The Seattle Art Museum, which opened in 1991 and was later incorporated into a larger building by Allied Works Architecture has elements of classical architecture rendered in exaggerated form as surface decoration.
Robert Venturi, the American architect who designed the Seattle Art Museum and whose buildings and best-selling books helped inspire the movement known as postmodernism, in which historic elements enlivened contemporary forms, died Tuesday at his home in Philadelphia. He was 93.
The cause was complications of Alzheimer’s disease, said his son, James Venturi, a filmmaker.
The Seattle Art Museum, which opened in 1991 and was later incorporated into a larger building by Allied Works Architecture, has elements of classical architecture rendered in exaggerated form as surface decoration.
In his treatise “Complexity and Contradiction in Architecture,” published in 1966, Mr. Venturi argued that ornament, historical allusions and even humor had a place in modern architecture. The book was a retort to Ludwig Mies van der Rohe, who favored unadorned surfaces and strictly geometric forms. known for asserting “less is more.”
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“Less is a bore,” Mr. Venturi wrote. “I am for richness of meaning rather than clarity of meaning.”
Mr. Venturi was based in Philadelphia, where he and his wife of more than 50 years, architect and planner Denise Scott Brown, ran a firm with international reach. Their buildings were known for using familiar elements in unfamiliar combinations.
In 1964, Mr. Venturi completed a small house for his mother, Vanna Venturi, in the Chestnut Hill section of Philadelphia. The building has a gabled roof that culminates in a deep slit instead of the expected peak. (In 2005 it was hailed as a masterwork on a U.S. postage stamp.)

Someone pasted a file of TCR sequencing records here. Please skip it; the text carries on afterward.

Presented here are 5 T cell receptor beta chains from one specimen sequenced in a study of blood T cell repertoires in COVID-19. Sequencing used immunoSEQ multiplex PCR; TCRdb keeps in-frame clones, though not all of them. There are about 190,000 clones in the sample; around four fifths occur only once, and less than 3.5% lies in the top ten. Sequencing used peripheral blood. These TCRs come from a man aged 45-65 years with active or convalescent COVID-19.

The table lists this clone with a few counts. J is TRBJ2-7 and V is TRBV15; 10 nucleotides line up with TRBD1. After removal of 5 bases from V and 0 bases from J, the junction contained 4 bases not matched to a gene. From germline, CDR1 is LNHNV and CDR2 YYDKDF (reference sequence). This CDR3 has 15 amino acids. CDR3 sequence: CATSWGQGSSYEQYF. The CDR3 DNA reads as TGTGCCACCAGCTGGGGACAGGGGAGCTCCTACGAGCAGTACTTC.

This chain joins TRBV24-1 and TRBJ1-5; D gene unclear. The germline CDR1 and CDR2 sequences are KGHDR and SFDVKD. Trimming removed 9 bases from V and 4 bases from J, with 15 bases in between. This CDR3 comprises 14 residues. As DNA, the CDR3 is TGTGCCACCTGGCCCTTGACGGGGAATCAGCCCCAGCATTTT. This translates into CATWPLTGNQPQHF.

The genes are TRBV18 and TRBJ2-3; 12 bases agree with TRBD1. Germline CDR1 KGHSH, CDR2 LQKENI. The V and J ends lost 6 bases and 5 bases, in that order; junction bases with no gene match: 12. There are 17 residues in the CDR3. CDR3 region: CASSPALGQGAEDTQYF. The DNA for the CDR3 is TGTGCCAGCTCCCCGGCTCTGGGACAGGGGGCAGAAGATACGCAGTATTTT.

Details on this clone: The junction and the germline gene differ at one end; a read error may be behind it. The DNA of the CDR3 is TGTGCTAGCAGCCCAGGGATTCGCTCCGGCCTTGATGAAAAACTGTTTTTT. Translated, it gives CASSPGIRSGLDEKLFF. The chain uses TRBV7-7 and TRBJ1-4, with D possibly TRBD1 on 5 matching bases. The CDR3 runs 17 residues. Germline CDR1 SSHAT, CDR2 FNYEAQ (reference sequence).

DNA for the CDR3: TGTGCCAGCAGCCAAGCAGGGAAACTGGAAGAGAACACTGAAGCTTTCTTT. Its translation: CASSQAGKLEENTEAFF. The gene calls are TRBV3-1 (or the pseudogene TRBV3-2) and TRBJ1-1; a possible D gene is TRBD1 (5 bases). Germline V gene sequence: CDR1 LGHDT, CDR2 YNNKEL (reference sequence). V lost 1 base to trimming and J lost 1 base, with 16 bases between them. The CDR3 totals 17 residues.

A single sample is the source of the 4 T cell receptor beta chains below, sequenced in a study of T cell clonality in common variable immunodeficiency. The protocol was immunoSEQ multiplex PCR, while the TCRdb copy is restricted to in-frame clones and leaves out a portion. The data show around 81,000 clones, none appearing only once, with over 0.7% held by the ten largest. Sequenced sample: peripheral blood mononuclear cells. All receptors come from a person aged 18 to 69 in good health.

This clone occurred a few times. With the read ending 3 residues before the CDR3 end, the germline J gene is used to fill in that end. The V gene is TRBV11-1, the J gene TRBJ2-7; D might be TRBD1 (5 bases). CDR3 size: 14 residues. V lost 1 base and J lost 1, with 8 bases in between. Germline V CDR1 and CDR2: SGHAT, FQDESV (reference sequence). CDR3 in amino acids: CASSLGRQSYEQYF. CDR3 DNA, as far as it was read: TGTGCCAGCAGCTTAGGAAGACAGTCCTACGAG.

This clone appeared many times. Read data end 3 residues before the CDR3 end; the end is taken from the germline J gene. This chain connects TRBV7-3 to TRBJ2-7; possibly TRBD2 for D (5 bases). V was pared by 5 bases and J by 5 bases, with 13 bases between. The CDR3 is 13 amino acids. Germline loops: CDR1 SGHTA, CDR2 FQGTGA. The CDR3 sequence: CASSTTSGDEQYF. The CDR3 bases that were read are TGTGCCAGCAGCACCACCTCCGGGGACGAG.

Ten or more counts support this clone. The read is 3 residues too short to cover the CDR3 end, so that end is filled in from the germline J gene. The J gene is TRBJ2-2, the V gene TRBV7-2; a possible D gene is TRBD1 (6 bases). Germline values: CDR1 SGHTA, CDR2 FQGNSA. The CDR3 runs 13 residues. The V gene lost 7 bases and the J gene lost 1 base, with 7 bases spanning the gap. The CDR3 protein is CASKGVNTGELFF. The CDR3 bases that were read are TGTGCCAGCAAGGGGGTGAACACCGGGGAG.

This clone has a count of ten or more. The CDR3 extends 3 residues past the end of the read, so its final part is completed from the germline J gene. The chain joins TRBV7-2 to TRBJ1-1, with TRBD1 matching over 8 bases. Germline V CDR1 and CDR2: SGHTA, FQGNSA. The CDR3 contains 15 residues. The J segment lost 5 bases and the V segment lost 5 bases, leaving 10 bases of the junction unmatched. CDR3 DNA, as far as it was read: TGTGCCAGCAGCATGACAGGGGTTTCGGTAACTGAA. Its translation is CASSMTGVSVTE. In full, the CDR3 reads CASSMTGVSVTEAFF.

By the 1980s the Venturi firm was winning large commissions, including additions to the Harvard, Yale and Princeton campuses. By decorating his facades, sometimes using brick in jaunty patterns, he helped the colleges bridge the gap between historic buildings (like Princeton’s Gothic dormitories) and the spare, boxy forms that had become the 20th-century default.
Outside the United States, he and Scott Brown were known for their addition to the National Gallery in London, which opened in 1991 and was acclaimed for eccentricity in a country where eccentricity is prized. The building featured Corinthian columns arranged at uneven intervals, like a jazz musician riffing on classical themes.
Other important projects included a government complex in Toulouse, France.
In New York, Mr. Venturi labored for years on a new Staten Island Ferry terminal, which was to be topped by a clock as tall as a 12-story building. An editorial in The Times praised the design, but others ridiculed it; the Staten Island borough president, Guy Molinari, said the clock’s lone benefit “would be to remind people that they’re late for work — again.”
Peppered with demands for design changes, Mr. Venturi resigned from the project in 1996, saying his work had been compromised.
Explaining the philosophy behind his buildings, Mr. Venturi said, “I used history as a reference, but I never used it as inspiration directly.” But that distinction was lost on many.
After receiving his undergraduate and graduate degrees from Princeton, he worked for Eero Saarinen and Louis Kahn, modernists with iconoclastic streaks, before winning a fellowship at the American Academy in Rome. He spent two years in Europe, studying buildings by the likes of Michelangelo, Bernini and, in Spain, Antoni Gaudi.
Mr. Venturi won the Pritzker Prize, considered architecture’s highest honor, in 1991.